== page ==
27. Loren responded on 19 Jun 2012 at 4:47 pm #

    I feel the need to reiterate that you look amazing in this bathing suit.
    I don’t fight with my mother so much anymore, but I do find myself reverting to my old bratty ways when I interact with my older sister. I think part of the problem is that we are very similar. And I see all the traits in her that I do not like about myself. The occasional elitism, the inconsiderateness & the pushiness. Things that I probably wouldn’t notice, or would find endearing in a friend, but because she is my sister it’s like they are all magnified.
    Also I’m not sure we have redefined our relationship now that we are adults. I definitely have moved my mother more into the ‘friend’ category as we’ve aged. But my older sister still acts like my ‘older sister’.

  28. Rebekah responded on 19 Jun 2012 at 5:04 pm #

    It is pretty easy to revert to your old role in the family when you’re around them. It’s the same for us all. I try a little offense to avoid that. I’ll plan on doing the dishes (no dishwasher for us) or making dinner when I go over. It’s like a game. Can I make something really awesome for them? Can I do something nice for them that they won’t notice until I’m gone? Go over with a plan to do something they’ll appreciate. It becomes a habit then, that you know you’ll be doing something for them, not thinking about yourself the whole time. Just watch out that you’re not expecting a song and dance thank you. Another thing I’d try to do is apologize. Call yourself out to them. Not to us, we can’t hold you accountable. Let your parents know that you’re catching this yourself and you’re sorry. Again, be more interested in them. One of the reasons we’re quick to irritation as teens is that we’re so self centered. If you don’t focus on yourself so much, you won’t feel so entitled around your parents.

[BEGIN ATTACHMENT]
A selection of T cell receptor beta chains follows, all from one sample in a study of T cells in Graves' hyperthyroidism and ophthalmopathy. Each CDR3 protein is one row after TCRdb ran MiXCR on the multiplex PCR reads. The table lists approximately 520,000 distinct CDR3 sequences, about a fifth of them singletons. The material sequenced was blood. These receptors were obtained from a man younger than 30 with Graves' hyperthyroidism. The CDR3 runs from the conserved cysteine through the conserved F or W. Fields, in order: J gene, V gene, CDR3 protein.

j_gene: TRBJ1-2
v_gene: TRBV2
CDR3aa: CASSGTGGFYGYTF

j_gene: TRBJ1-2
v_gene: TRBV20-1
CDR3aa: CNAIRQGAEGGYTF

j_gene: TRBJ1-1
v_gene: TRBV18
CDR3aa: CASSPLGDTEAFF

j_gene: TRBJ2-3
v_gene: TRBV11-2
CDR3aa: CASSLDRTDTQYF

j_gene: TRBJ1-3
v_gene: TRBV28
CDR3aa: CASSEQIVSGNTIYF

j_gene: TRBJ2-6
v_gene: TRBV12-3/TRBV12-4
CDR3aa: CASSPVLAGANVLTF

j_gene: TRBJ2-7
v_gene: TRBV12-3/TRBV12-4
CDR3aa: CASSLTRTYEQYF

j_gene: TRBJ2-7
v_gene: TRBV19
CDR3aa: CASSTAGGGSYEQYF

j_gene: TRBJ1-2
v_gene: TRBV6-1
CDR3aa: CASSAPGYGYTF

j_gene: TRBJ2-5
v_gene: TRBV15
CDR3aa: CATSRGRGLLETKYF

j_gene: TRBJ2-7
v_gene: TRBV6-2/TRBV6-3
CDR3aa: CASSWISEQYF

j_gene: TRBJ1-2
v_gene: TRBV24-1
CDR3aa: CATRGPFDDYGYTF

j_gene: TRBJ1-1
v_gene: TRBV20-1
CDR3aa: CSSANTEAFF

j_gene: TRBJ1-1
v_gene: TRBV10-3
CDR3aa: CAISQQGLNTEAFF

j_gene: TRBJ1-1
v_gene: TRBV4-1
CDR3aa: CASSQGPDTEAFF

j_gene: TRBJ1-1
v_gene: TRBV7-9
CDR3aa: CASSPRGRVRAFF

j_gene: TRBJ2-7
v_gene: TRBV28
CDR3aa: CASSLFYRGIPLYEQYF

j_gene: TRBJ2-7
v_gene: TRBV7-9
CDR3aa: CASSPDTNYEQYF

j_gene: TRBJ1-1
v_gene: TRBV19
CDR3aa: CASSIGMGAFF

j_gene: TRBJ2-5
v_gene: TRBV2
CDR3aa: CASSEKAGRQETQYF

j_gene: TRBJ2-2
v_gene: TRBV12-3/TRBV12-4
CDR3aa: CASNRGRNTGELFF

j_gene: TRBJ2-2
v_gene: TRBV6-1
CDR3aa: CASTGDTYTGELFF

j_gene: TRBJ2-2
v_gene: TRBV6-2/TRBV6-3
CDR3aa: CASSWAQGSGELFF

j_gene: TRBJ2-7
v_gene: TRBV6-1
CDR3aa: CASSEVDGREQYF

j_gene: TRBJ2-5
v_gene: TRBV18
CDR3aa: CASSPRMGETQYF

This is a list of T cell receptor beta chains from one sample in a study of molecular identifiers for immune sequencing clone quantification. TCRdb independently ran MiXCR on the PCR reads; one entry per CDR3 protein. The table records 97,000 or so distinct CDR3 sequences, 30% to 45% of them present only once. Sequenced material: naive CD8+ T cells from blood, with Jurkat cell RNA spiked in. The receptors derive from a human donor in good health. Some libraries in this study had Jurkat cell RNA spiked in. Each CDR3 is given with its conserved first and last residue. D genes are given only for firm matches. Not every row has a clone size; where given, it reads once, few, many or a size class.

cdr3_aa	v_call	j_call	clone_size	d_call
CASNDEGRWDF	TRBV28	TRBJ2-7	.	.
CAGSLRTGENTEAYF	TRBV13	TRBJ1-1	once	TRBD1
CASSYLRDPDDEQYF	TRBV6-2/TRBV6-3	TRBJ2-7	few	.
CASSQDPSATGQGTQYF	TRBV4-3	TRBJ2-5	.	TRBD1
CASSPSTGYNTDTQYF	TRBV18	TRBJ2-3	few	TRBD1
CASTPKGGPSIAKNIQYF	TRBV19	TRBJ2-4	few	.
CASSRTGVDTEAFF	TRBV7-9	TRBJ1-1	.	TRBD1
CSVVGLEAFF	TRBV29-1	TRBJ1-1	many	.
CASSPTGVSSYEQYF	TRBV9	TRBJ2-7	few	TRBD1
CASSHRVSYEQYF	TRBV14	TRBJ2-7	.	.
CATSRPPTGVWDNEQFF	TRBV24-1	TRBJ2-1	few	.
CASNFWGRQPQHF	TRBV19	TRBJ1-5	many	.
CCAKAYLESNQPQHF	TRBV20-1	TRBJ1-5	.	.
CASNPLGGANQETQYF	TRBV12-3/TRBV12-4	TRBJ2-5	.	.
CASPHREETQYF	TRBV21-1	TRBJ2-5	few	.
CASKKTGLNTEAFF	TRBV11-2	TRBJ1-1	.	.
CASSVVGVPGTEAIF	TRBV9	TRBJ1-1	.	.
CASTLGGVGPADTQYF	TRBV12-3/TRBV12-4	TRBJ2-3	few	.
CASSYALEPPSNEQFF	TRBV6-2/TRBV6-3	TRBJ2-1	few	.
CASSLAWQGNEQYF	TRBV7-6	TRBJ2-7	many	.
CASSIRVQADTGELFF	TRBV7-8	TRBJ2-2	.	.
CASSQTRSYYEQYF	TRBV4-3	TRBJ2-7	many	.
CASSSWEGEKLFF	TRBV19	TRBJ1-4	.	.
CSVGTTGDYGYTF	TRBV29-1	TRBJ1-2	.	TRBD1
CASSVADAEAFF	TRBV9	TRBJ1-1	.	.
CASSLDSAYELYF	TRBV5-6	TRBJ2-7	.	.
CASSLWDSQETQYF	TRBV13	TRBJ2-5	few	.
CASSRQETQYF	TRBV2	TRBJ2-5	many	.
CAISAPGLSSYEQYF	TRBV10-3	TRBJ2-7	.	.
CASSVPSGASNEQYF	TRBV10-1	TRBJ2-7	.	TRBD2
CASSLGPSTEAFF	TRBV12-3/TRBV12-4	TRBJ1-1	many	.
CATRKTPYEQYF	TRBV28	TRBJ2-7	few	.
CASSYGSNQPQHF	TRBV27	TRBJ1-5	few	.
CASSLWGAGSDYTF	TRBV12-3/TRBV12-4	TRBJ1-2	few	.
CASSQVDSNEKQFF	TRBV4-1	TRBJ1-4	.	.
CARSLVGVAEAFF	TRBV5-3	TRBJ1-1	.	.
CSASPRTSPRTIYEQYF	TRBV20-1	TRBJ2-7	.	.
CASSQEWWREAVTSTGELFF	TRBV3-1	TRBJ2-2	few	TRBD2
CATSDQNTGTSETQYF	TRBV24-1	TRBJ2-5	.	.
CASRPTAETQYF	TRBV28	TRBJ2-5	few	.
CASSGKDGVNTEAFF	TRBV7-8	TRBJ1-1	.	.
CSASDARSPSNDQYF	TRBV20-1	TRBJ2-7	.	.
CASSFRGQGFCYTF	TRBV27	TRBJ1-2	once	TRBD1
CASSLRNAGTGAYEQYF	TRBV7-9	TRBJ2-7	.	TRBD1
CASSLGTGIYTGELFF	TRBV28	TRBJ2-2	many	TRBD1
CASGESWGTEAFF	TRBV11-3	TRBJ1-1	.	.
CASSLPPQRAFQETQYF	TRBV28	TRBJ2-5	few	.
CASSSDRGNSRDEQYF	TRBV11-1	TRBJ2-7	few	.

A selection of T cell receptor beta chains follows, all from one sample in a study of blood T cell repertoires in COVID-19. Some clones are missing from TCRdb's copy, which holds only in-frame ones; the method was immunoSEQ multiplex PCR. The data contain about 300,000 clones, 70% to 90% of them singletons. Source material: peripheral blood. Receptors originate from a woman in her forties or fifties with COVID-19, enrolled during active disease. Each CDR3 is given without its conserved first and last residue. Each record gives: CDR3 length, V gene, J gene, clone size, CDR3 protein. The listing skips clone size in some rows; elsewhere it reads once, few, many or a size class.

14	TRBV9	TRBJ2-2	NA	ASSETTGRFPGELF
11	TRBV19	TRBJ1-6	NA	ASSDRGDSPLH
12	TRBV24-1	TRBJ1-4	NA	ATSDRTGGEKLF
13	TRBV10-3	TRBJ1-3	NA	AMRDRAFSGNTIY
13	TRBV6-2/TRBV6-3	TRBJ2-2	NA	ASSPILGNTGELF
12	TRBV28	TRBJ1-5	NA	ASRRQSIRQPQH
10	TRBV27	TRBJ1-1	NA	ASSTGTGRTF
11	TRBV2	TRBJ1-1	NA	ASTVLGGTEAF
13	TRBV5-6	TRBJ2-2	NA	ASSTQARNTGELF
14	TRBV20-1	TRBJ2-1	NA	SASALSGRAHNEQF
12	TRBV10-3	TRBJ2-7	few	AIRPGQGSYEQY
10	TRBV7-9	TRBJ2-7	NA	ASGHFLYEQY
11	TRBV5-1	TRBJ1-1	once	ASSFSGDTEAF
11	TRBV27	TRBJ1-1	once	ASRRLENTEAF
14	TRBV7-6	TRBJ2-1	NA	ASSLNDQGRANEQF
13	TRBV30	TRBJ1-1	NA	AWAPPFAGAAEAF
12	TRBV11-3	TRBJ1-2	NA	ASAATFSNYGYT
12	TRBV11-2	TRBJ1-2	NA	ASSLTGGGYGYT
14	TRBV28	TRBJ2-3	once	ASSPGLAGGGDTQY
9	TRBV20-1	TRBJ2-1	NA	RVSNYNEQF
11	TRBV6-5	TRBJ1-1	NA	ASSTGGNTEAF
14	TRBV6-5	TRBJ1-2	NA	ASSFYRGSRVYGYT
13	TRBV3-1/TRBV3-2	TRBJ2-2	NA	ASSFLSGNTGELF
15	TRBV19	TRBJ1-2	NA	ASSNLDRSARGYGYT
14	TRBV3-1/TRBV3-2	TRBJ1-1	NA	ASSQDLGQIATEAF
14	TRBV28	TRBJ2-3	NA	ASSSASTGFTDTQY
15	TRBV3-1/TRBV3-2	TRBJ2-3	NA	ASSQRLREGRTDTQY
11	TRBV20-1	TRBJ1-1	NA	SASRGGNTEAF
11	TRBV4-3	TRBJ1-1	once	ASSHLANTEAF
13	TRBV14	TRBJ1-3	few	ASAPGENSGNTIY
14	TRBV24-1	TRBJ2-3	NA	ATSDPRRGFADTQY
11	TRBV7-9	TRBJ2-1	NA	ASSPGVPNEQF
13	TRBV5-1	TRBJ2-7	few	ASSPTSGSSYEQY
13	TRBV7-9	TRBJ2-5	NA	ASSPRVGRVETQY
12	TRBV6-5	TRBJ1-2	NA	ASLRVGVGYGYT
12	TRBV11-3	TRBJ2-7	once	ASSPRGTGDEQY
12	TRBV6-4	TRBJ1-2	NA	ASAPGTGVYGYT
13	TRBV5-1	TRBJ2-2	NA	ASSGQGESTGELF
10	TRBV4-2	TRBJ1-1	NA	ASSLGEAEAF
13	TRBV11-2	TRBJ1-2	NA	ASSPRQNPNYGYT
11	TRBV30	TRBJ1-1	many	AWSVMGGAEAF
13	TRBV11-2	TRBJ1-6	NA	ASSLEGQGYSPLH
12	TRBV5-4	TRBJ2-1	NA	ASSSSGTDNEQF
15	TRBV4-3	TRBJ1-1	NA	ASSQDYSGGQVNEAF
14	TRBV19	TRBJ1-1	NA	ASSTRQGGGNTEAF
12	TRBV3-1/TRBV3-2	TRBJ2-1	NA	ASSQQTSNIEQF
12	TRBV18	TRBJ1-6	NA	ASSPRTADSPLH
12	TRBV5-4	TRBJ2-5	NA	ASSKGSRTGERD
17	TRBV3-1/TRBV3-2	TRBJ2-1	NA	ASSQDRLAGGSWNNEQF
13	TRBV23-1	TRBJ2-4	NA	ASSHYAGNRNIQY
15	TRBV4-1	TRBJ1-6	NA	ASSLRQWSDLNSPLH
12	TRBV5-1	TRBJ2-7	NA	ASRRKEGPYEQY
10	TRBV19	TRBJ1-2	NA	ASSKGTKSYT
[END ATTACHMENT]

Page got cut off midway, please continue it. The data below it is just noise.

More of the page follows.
29. Alice responded on 19 Jun 2012 at 5:19 pm #

    I love the reader picture, what a cute couple!

    I didn’t get along with my parents at all as a teen, until I left for college. That’s when I started to have a more adult relationship with them, and it has improved over the years (I’m 36). I think what really tipped the scales towards positivity was having children of my own.

    I have a theory on the teen-parent relationships. So many people treat teenagers (including their own) as second class citizens. You know, those snide little “jokes” about how they can’t wait for their kids to leave for college etc. Those comments aren’t funny, even to kids who know without a doubt that their parents love them. I know because that was me as a teen. They claim that by treating kids this way they are preparing them for the real world, or doing them a favor, or”being a parent not a friend.” But what they are really doing is treating a fellow human being who deserves their love and respect unkindly, and in a manner they wouldn’t dare treat a friend, and in the process doing lots of damage to that future relationship. I would say it is more surprising when adults easily segue into a good relationship of equals with their parents – it’s hard to just suddenly be adult friends with people who have, even in the name of love, treated you less than kindly.